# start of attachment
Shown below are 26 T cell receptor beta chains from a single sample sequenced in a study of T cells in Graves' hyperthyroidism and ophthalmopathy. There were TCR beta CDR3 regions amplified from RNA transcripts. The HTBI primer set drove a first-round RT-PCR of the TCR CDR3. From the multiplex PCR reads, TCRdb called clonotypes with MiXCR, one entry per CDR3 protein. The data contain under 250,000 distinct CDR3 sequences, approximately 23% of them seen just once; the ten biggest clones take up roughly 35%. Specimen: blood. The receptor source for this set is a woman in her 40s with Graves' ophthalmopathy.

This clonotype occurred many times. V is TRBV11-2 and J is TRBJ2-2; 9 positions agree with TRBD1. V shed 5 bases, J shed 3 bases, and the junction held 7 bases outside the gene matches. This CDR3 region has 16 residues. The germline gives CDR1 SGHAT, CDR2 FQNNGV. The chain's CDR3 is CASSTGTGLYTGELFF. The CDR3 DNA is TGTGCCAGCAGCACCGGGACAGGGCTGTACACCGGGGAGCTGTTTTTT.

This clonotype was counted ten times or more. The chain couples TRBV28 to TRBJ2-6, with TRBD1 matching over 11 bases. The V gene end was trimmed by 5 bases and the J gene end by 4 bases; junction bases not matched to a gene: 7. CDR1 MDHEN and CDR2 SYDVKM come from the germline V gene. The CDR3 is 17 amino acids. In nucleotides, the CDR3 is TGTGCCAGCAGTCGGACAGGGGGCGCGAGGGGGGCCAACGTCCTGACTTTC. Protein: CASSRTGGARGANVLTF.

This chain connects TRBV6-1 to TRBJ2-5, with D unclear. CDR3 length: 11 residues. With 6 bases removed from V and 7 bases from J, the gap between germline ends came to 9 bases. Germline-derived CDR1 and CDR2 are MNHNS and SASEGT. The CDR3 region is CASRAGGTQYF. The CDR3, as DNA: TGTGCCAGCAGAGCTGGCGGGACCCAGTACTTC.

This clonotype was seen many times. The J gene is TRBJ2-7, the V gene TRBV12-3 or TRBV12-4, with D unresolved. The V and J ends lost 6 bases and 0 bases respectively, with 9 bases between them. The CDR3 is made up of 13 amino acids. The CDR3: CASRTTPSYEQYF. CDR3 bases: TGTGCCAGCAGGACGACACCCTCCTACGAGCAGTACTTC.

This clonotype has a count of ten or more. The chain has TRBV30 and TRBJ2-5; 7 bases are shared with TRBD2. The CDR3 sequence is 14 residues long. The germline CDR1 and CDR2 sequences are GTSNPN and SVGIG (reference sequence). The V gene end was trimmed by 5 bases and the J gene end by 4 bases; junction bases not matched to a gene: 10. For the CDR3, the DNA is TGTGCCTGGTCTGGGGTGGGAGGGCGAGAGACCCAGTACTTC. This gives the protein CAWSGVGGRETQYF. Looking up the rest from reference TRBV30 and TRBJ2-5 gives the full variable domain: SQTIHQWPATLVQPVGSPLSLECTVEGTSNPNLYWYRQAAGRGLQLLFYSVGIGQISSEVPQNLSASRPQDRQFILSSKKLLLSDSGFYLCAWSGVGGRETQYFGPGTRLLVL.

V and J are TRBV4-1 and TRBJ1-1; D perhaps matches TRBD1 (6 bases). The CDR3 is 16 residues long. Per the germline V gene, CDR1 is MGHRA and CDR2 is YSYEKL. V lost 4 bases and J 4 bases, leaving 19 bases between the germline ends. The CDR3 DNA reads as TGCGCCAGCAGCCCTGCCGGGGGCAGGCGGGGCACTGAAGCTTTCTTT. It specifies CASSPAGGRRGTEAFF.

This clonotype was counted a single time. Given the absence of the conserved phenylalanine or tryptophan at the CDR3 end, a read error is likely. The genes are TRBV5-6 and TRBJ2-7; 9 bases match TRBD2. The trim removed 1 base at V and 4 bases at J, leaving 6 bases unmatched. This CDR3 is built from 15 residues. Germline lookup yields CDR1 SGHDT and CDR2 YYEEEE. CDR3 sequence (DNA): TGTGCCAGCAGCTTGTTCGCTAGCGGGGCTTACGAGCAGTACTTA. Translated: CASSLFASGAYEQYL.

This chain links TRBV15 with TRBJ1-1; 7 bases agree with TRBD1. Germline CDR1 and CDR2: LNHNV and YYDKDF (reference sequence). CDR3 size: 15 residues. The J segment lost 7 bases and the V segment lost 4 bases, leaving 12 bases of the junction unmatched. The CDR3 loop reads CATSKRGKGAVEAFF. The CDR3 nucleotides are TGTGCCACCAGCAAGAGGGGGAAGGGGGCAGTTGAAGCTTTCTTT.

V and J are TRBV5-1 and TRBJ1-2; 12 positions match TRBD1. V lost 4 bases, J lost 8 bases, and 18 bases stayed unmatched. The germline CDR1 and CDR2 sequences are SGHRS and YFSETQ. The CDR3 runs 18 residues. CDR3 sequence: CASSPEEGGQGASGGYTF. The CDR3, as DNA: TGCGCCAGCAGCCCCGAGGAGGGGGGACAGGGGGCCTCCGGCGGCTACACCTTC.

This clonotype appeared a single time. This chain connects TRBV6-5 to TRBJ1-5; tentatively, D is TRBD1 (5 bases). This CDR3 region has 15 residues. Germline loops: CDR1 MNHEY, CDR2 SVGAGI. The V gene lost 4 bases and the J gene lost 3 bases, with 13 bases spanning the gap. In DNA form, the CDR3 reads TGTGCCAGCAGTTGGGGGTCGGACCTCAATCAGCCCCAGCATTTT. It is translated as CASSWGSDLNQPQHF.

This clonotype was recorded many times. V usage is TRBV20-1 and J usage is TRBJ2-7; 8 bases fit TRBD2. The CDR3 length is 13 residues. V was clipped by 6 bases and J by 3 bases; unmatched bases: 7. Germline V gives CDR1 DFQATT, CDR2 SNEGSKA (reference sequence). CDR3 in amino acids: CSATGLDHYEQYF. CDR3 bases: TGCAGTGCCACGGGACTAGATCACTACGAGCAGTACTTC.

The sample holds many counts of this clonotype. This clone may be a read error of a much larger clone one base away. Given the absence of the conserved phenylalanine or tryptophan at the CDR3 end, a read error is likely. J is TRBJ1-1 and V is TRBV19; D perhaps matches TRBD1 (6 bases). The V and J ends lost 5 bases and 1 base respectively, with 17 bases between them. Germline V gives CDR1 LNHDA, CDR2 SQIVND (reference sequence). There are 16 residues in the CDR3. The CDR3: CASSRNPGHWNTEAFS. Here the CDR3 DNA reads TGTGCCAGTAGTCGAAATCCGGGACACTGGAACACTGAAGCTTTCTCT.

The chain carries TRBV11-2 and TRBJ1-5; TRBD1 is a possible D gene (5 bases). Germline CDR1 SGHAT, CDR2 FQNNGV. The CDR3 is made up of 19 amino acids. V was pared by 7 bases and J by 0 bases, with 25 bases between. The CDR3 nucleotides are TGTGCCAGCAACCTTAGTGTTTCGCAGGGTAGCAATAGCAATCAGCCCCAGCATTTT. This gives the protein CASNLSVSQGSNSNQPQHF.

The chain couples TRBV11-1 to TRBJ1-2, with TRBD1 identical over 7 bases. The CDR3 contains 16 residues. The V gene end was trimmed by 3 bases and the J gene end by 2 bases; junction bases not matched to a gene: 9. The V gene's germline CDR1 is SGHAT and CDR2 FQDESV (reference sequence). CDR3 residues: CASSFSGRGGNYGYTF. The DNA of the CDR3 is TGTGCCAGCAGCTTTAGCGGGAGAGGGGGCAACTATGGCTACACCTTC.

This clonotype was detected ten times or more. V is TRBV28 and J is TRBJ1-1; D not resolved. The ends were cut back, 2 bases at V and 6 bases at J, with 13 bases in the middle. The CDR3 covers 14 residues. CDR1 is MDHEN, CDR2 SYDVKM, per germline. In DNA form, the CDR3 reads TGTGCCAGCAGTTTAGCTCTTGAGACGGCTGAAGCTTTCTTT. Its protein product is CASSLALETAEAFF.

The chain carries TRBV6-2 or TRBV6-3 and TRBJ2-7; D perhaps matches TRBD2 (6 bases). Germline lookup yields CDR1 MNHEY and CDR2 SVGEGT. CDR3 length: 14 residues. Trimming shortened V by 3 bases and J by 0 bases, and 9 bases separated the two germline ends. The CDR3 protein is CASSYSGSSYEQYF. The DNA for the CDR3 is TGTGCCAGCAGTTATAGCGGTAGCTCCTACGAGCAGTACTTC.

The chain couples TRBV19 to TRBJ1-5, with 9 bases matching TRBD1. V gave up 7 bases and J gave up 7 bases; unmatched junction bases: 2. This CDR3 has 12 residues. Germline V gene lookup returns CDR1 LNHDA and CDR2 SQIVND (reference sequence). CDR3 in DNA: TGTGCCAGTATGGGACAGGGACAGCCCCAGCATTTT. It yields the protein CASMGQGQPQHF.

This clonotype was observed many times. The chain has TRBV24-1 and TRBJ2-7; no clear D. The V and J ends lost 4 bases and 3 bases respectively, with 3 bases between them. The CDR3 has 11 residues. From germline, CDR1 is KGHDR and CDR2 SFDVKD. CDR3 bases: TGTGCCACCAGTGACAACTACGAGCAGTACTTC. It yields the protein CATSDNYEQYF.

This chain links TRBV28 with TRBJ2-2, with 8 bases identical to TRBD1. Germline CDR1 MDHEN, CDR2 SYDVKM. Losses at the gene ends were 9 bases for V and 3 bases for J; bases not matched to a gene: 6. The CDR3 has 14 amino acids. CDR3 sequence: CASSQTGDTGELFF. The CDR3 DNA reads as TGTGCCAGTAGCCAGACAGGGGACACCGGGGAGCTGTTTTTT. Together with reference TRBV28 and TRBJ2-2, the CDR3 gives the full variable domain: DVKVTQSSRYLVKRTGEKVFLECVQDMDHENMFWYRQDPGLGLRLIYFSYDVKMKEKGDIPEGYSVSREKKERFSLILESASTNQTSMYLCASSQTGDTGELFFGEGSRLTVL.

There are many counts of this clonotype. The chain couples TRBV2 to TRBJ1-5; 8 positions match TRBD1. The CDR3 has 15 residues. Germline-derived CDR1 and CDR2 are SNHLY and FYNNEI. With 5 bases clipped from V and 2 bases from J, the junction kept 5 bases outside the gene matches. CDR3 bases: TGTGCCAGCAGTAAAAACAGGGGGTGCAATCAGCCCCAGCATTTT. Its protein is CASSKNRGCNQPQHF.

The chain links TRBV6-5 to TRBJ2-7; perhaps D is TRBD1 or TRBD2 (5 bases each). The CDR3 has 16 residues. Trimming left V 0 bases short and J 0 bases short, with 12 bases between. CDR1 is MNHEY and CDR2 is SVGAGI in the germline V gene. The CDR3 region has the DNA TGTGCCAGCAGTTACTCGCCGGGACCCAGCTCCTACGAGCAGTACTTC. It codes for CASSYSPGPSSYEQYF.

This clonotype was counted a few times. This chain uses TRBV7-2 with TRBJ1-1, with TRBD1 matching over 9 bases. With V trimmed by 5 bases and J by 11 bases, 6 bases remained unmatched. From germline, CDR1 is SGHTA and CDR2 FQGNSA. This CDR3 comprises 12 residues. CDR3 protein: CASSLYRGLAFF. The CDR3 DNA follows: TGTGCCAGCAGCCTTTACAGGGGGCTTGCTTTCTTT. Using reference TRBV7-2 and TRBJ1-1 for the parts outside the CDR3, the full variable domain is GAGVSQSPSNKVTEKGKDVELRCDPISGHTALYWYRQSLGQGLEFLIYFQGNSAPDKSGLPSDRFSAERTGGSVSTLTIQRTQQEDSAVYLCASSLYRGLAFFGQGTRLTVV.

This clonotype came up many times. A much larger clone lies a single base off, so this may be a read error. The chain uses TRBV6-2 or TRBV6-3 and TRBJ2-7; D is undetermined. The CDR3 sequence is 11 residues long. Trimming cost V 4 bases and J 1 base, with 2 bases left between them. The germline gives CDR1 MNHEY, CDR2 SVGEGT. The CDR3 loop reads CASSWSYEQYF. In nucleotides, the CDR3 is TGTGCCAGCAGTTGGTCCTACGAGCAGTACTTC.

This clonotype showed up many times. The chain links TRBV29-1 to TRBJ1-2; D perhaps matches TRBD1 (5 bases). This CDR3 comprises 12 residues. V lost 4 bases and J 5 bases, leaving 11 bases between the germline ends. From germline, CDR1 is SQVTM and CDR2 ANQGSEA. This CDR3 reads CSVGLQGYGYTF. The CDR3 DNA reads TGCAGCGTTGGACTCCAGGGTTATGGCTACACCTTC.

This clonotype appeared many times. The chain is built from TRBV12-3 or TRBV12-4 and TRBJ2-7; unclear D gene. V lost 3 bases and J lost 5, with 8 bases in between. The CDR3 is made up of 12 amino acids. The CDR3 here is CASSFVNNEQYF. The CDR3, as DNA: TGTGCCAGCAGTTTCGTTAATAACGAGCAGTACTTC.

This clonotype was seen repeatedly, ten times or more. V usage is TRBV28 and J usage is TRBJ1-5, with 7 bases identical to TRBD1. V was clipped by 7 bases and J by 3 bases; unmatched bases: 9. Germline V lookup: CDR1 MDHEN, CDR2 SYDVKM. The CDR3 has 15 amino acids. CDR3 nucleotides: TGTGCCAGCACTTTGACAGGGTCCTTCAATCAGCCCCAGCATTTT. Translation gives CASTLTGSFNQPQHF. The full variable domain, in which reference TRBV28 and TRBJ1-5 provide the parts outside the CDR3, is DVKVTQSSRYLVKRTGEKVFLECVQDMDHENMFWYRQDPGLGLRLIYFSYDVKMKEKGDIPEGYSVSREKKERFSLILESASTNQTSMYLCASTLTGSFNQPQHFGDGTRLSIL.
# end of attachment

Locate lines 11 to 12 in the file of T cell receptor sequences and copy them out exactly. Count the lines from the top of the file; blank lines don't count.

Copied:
This clonotype appeared a single time. This chain connects TRBV6-5 to TRBJ1-5; tentatively, D is TRBD1 (5 bases). This CDR3 region has 15 residues. Germline loops: CDR1 MNHEY, CDR2 SVGAGI. The V gene lost 4 bases and the J gene lost 3 bases, with 13 bases spanning the gap. In DNA form, the CDR3 reads TGTGCCAGCAGTTGGGGGTCGGACCTCAATCAGCCCCAGCATTTT. It is translated as CASSWGSDLNQPQHF.

This clonotype was recorded many times. V usage is TRBV20-1 and J usage is TRBJ2-7; 8 bases fit TRBD2. The CDR3 length is 13 residues. V was clipped by 6 bases and J by 3 bases; unmatched bases: 7. Germline V gives CDR1 DFQATT, CDR2 SNEGSKA (reference sequence). CDR3 in amino acids: CSATGLDHYEQYF. CDR3 bases: TGCAGTGCCACGGGACTAGATCACTACGAGCAGTACTTC.